This pooch could help melt your paunch

By  , Midday
Oct 25, 2010

According to a recent UK survey, the average dog owner gets over five hours of physical activity every week, without even having to think about exercise


"I don't have anything to wear." "My favourite re-run is on TV." "I'm expecting, any minute now, science to reduce human beings to single-cell organisms, eliminating the need to move at all."


If there's an excuse to not hit the gym, you've thought of it already. But now, there's hope for the hopelessly lazy. It's got four legs and enough energy to get you off the couch and into your running shoes. Your dog is your new workout partner. And with a little help from your pet, you can get in shape before you concoct another excuse. It's not routine, you just do it everyday.


A UK-based survey conducted by pet care expert Bob Martin, revealed that the average dog owner walked twice a day, for an average of 24 minutes for each walk. Do the math, and you've just done five hours and 35 minutes of exercise every week.


The biggest difference between dog walking and hitting the gym? You will be more motivated to do the former.


It is fun, you spend time with your pet, get lots of fresh air... and don't even realise you are exercising.


When dog lover and Warden Road resident Sailesh Ghelani's househelp went out of town, he took control of the leash and found himself a new workout.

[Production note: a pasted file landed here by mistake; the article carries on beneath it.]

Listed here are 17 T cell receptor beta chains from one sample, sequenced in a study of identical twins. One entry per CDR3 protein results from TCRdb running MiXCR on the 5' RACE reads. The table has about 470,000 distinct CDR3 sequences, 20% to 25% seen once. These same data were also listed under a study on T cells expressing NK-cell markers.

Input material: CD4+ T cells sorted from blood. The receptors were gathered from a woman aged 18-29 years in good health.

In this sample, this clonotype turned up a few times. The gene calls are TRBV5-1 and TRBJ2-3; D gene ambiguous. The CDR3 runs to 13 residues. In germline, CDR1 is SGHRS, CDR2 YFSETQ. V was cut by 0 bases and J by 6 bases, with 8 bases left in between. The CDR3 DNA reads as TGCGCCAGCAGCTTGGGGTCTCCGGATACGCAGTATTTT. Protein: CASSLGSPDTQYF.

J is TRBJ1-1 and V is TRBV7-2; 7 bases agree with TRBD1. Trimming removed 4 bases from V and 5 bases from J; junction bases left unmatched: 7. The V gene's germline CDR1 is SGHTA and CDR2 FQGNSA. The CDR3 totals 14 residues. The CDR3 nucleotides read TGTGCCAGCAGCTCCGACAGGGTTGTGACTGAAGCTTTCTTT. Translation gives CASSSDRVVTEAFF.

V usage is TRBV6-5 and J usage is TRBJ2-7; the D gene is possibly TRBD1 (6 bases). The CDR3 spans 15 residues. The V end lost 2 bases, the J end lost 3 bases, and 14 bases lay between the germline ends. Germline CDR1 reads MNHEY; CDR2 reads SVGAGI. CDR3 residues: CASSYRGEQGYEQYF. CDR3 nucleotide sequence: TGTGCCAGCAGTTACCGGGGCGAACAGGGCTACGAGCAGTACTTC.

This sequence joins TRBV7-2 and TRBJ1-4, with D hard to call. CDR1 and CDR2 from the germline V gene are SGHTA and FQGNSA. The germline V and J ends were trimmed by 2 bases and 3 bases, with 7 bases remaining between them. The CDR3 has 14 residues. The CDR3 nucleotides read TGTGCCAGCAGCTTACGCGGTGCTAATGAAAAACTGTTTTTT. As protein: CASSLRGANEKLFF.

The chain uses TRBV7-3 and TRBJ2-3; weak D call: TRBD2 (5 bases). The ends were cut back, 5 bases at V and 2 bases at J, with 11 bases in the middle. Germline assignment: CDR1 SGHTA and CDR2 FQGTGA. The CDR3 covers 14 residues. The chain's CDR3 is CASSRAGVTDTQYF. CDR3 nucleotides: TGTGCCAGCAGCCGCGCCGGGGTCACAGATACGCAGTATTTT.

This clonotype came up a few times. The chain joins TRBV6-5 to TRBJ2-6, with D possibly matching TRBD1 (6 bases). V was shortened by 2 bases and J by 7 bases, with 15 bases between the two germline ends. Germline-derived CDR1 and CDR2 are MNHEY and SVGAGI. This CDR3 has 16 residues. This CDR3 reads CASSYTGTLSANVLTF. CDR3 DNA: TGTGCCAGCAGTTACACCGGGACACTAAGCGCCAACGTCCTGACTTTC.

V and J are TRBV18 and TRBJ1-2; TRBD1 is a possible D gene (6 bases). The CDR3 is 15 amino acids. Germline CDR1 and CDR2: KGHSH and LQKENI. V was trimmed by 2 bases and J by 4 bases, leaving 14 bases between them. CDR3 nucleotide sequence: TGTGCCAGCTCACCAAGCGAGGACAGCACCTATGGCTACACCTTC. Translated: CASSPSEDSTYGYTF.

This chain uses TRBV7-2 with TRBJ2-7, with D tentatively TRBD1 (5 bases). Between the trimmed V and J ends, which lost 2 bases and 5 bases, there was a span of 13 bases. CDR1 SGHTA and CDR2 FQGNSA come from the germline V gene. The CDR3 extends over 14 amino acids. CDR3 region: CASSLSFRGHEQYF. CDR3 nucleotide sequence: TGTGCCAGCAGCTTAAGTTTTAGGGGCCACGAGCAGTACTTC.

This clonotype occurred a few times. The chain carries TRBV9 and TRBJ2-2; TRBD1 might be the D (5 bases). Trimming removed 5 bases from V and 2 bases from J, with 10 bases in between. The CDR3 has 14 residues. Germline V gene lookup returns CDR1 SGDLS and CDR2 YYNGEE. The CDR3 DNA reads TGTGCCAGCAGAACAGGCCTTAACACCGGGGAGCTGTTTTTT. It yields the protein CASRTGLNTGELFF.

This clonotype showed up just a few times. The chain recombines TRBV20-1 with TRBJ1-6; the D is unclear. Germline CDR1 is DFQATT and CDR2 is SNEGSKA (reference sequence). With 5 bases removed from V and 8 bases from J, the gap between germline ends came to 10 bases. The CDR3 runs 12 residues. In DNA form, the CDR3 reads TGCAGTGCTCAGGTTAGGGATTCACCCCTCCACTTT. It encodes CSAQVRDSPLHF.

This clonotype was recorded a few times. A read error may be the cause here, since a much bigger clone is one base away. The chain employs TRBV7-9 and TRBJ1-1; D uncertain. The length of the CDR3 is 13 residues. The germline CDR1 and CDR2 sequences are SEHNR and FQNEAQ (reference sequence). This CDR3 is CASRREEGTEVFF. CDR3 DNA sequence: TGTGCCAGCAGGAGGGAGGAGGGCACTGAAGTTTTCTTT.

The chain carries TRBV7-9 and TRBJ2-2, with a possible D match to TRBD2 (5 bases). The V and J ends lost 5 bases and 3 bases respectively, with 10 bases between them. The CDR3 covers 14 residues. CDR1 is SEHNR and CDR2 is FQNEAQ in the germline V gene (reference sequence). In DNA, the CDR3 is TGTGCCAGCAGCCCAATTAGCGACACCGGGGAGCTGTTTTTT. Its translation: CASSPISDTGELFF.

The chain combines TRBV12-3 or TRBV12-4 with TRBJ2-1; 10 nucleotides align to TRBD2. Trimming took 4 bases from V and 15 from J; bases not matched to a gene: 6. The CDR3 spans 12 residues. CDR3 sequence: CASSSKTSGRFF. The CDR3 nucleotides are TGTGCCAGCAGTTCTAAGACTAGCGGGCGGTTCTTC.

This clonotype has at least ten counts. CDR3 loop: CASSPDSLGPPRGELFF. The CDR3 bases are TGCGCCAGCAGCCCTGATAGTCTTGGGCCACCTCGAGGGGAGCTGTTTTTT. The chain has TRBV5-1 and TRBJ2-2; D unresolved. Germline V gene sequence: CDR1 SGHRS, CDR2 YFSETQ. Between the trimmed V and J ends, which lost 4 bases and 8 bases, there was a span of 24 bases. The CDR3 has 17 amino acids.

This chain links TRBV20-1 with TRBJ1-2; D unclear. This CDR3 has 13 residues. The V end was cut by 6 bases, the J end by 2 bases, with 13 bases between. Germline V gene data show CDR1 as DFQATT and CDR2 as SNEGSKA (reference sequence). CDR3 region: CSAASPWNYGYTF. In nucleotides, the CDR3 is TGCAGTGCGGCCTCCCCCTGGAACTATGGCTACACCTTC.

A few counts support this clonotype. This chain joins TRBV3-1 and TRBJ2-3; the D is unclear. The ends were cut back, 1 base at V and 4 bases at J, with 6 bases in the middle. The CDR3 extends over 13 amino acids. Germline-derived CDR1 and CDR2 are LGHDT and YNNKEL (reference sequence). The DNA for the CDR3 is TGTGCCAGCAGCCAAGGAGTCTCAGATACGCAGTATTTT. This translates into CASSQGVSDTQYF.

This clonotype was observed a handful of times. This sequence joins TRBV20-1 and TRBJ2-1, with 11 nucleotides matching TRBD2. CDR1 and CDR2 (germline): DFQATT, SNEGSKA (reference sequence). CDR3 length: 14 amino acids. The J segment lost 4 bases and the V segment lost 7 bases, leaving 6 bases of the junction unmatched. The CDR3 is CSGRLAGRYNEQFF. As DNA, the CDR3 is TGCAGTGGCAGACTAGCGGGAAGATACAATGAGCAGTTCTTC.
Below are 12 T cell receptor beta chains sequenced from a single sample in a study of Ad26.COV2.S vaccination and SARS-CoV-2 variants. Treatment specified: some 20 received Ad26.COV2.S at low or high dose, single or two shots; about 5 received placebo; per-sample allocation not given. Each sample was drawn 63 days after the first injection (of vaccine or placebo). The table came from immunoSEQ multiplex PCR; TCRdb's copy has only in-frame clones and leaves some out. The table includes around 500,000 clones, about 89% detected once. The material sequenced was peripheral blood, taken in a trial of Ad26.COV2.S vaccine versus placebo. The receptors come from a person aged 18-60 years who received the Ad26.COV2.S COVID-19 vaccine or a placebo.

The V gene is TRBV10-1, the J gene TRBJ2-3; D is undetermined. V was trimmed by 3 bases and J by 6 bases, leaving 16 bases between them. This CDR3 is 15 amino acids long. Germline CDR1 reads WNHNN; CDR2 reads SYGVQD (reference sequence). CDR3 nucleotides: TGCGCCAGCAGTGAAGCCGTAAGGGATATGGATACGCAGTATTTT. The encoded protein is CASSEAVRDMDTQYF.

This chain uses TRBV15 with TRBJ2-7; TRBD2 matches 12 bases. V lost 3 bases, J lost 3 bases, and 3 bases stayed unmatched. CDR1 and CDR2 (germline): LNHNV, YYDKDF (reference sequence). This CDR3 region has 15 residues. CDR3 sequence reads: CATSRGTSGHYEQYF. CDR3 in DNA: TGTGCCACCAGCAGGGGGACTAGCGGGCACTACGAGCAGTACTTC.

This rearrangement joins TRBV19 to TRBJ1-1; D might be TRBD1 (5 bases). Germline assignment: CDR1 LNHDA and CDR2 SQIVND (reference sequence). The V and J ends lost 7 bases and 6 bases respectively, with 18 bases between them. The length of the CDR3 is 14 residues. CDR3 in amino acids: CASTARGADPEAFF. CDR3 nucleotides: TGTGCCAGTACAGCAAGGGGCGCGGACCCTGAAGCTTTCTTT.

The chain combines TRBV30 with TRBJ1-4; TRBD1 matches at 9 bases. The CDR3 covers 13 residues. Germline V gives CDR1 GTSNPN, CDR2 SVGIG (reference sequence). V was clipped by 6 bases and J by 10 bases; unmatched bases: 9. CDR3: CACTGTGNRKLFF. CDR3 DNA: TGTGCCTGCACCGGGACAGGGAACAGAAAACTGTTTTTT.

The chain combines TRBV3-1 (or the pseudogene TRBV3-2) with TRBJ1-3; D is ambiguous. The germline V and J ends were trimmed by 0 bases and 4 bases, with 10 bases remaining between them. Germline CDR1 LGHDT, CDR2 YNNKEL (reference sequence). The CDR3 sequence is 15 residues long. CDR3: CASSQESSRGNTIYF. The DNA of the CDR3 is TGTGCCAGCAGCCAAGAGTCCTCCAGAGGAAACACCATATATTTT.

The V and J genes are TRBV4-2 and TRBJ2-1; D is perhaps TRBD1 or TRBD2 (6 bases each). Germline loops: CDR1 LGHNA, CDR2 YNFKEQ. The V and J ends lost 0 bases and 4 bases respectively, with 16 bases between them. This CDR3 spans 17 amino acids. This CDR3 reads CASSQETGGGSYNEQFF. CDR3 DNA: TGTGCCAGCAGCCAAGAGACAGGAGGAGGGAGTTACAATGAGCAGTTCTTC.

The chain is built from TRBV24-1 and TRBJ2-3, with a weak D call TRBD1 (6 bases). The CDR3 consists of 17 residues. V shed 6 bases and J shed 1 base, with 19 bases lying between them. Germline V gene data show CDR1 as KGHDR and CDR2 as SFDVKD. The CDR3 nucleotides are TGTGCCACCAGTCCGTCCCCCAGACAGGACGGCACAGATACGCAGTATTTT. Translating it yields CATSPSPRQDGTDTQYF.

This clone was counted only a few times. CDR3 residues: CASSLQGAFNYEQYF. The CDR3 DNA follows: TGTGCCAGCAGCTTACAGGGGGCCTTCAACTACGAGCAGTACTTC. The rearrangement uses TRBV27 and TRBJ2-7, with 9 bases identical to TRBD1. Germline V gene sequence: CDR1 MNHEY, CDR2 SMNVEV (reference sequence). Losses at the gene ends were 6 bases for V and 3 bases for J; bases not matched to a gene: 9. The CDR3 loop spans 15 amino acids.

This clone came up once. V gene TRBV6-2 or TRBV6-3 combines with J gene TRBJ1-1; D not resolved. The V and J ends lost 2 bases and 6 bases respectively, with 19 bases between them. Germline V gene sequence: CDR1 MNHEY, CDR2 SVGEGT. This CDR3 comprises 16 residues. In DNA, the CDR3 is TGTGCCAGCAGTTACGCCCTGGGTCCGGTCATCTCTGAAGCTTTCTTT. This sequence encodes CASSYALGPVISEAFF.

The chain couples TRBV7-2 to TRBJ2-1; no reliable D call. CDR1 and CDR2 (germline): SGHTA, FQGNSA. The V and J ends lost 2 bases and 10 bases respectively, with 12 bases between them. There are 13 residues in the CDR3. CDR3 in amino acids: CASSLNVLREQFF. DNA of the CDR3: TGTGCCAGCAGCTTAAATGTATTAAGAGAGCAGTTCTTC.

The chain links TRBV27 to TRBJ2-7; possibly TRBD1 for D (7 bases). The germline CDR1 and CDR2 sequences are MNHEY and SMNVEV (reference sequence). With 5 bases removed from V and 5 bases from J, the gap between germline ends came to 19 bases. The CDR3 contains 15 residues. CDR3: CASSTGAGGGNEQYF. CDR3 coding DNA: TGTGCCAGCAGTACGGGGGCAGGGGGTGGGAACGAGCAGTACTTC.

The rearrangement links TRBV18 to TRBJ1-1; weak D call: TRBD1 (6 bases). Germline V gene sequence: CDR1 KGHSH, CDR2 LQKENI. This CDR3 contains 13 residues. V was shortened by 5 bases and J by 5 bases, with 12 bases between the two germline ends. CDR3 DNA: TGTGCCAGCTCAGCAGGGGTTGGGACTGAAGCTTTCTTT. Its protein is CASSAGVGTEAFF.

"I'd take my dog Eddie for a walk every morning and evening, every day. It tired me out a bit, but I lost some weight in the bargain. Now, I make it a point to walk him over the weekends, and whenever I find the time after work. Running with him invigorates me."


Celebrity fitness expert and dog lover Deanne Pandey seconds the idea. "Controlling the leash gives you a great arm workout and it's good for your chest muscles."


If you hold your abs tight while you walk, it takes cares of that paunch too. Deanne suggests you take it up a notch. "You could run with your dog by the sea or go cycling." It's not easy, and you need to know how to handle your dog on the bike. But if you make it a routine, it will pay off.


The UK survey revealed that 86% pet owners enjoyed taking their pet out each day, while only 16% said they enjoyed going to the gym. So, if even the thought of exercising stresses you out, it's likely to defeat the purpose.


Deanne says, "Bonding with your pet, watching it interact with other pets or even playing ball are all great ways to de-stress."


But that's not it. According to nutritionist Naini Setalvad, "Walking your dog is a good cardiovascular exercise too. It is easy on the joints, helps build bone density and aids digestion." And since you are not dragging your feet and whining about getting to it, it automatically becomes a pleasurable activity.


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